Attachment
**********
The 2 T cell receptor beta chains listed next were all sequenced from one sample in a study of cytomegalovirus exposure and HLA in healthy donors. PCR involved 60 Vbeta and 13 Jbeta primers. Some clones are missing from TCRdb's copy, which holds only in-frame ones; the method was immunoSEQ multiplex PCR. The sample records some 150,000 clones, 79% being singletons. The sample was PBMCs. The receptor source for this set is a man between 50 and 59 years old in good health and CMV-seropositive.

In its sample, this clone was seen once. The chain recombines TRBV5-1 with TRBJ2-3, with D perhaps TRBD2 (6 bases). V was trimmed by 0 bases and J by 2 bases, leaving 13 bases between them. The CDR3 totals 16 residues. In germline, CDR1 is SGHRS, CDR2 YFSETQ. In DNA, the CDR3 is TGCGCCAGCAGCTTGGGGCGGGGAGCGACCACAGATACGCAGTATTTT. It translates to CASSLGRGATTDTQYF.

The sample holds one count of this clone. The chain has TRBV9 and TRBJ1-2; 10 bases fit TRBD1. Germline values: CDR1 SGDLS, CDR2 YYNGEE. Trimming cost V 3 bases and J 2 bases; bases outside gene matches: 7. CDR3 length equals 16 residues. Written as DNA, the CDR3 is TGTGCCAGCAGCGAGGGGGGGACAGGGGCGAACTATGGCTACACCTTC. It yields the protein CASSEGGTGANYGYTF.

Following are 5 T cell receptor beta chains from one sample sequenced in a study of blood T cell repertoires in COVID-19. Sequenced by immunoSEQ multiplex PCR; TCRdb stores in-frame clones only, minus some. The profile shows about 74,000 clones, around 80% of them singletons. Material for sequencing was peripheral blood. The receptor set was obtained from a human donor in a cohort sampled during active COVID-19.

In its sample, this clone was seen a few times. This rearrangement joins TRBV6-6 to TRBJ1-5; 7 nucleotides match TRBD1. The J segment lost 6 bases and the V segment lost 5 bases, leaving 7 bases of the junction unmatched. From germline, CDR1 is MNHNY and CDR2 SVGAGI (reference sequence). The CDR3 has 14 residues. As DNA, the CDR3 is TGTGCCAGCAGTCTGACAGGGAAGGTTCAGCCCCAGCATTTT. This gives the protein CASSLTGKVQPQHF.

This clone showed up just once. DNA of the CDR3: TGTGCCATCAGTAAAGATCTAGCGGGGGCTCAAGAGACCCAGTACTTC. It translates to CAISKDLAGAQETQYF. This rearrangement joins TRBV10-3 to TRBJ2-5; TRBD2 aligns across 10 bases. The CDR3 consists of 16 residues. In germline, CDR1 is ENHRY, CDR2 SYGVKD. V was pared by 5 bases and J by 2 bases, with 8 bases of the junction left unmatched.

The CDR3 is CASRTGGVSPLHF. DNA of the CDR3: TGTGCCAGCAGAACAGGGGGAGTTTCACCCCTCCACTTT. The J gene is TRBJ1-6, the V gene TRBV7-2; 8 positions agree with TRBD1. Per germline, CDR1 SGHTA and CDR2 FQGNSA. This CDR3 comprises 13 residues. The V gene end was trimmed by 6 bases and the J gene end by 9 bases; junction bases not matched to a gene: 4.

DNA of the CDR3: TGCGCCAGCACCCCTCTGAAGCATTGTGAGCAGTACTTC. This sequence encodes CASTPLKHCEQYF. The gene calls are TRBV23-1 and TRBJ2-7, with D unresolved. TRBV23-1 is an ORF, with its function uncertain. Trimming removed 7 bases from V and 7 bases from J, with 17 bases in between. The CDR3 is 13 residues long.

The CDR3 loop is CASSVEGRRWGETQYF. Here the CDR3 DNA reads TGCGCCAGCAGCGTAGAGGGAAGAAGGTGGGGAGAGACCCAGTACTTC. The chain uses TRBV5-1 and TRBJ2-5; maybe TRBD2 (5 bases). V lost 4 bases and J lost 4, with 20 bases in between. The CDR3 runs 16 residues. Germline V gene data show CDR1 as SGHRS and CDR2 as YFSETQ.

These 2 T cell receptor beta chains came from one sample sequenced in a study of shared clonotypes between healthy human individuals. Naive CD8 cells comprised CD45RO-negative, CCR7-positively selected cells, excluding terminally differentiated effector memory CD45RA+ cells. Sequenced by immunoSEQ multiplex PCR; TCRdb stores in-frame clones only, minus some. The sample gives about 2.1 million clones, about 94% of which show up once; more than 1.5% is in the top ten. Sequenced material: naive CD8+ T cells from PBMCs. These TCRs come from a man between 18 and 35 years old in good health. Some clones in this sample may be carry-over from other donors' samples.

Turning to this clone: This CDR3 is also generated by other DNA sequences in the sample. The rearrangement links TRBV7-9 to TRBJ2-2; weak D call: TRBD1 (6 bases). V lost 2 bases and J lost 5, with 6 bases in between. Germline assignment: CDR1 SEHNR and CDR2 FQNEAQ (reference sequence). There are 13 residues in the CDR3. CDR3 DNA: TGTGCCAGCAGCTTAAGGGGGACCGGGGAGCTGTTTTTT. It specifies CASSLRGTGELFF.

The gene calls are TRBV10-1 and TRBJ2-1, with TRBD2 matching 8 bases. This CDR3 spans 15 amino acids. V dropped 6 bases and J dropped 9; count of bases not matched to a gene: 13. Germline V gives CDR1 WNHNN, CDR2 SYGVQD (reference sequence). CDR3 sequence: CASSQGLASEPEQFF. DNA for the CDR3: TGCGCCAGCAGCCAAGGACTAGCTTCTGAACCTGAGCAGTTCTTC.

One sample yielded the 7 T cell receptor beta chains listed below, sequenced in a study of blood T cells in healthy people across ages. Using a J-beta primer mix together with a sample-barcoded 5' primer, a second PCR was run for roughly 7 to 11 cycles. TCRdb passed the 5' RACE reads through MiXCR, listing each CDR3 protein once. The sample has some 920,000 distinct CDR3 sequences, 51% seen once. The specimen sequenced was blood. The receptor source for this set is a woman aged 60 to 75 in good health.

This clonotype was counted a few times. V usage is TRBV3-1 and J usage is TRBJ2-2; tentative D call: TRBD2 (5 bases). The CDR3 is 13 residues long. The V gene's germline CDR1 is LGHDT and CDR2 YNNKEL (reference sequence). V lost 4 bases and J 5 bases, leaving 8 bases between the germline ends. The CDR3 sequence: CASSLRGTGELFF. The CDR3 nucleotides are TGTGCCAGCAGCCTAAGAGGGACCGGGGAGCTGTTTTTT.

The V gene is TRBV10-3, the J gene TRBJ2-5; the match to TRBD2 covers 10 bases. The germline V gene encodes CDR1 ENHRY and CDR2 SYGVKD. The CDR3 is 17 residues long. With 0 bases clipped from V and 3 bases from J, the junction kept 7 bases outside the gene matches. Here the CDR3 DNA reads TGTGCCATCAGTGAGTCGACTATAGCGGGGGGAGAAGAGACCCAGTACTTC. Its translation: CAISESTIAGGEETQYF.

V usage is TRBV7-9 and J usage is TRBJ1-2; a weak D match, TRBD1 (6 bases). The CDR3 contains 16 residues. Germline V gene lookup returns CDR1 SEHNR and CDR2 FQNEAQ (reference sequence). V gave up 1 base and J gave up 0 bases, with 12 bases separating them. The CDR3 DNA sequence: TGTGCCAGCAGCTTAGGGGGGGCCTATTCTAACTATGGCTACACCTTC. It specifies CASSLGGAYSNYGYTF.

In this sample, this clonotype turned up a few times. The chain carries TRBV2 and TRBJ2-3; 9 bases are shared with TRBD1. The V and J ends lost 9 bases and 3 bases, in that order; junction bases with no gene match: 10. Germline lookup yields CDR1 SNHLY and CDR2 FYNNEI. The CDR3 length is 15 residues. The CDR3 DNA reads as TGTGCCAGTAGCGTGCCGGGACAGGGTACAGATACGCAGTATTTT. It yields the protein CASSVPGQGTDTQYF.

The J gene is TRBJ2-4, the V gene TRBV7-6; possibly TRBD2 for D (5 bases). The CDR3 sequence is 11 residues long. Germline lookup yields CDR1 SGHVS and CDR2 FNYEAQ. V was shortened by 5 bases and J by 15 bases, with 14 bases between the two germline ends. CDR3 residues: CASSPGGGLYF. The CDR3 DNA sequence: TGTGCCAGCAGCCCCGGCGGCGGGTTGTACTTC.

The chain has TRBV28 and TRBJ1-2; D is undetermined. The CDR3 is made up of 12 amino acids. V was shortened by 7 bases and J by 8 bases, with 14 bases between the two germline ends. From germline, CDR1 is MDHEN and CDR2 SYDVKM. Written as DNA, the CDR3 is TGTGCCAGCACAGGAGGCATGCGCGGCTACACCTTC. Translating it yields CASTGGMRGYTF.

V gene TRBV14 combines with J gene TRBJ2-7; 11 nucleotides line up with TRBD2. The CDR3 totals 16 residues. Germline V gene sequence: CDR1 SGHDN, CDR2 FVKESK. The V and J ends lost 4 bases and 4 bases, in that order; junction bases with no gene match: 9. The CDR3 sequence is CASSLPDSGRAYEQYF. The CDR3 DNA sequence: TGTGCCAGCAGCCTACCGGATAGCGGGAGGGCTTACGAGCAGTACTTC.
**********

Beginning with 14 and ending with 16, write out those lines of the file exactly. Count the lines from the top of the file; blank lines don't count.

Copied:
This clonotype was counted a few times. V usage is TRBV3-1 and J usage is TRBJ2-2; tentative D call: TRBD2 (5 bases). The CDR3 is 13 residues long. The V gene's germline CDR1 is LGHDT and CDR2 YNNKEL (reference sequence). V lost 4 bases and J 5 bases, leaving 8 bases between the germline ends. The CDR3 sequence: CASSLRGTGELFF. The CDR3 nucleotides are TGTGCCAGCAGCCTAAGAGGGACCGGGGAGCTGTTTTTT.

The V gene is TRBV10-3, the J gene TRBJ2-5; the match to TRBD2 covers 10 bases. The germline V gene encodes CDR1 ENHRY and CDR2 SYGVKD. The CDR3 is 17 residues long. With 0 bases clipped from V and 3 bases from J, the junction kept 7 bases outside the gene matches. Here the CDR3 DNA reads TGTGCCATCAGTGAGTCGACTATAGCGGGGGGAGAAGAGACCCAGTACTTC. Its translation: CAISESTIAGGEETQYF.

V usage is TRBV7-9 and J usage is TRBJ1-2; a weak D match, TRBD1 (6 bases). The CDR3 contains 16 residues. Germline V gene lookup returns CDR1 SEHNR and CDR2 FQNEAQ (reference sequence). V gave up 1 base and J gave up 0 bases, with 12 bases separating them. The CDR3 DNA sequence: TGTGCCAGCAGCTTAGGGGGGGCCTATTCTAACTATGGCTACACCTTC. It specifies CASSLGGAYSNYGYTF.